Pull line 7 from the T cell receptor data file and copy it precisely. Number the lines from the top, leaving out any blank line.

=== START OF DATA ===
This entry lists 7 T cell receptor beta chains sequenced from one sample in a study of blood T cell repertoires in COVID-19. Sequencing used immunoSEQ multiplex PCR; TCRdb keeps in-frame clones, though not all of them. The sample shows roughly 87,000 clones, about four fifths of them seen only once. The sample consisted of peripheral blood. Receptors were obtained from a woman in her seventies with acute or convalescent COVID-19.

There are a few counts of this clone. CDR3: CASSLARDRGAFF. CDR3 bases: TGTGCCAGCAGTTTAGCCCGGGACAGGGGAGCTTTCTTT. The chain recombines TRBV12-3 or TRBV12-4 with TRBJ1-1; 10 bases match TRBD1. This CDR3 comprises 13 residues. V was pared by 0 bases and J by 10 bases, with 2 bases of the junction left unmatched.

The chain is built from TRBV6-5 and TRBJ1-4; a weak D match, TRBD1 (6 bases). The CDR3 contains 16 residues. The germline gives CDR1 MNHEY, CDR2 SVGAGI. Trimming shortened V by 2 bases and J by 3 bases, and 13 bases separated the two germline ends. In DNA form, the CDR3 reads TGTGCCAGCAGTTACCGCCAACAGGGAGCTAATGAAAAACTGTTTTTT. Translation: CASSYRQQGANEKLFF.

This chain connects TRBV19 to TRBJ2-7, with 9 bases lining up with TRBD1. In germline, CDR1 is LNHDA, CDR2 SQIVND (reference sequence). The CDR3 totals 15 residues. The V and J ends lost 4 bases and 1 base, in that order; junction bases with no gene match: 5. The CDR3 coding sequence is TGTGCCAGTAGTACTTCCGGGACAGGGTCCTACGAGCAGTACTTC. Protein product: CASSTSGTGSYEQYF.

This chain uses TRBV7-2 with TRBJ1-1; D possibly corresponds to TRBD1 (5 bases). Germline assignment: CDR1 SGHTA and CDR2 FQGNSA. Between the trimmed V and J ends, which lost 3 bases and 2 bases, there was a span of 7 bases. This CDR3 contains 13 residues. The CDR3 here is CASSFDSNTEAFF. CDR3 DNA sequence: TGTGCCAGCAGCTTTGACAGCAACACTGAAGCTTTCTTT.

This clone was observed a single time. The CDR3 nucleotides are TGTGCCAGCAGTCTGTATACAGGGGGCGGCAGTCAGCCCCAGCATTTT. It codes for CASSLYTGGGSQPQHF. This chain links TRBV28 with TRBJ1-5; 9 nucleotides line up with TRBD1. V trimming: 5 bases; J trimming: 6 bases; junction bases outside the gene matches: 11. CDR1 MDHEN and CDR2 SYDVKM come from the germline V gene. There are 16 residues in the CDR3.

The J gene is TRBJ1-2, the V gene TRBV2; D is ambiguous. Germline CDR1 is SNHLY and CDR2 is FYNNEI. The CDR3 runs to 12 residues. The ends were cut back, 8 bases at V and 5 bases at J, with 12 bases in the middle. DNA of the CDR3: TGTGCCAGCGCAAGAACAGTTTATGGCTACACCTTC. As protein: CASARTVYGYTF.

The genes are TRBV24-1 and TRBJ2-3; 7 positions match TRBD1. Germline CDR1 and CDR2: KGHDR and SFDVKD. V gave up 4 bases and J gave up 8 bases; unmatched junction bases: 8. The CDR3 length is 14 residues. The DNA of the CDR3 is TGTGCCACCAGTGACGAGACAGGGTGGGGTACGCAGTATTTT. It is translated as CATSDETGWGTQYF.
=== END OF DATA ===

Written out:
The J gene is TRBJ1-2, the V gene TRBV2; D is ambiguous. Germline CDR1 is SNHLY and CDR2 is FYNNEI. The CDR3 runs to 12 residues. The ends were cut back, 8 bases at V and 5 bases at J, with 12 bases in the middle. DNA of the CDR3: TGTGCCAGCGCAAGAACAGTTTATGGCTACACCTTC. As protein: CASARTVYGYTF.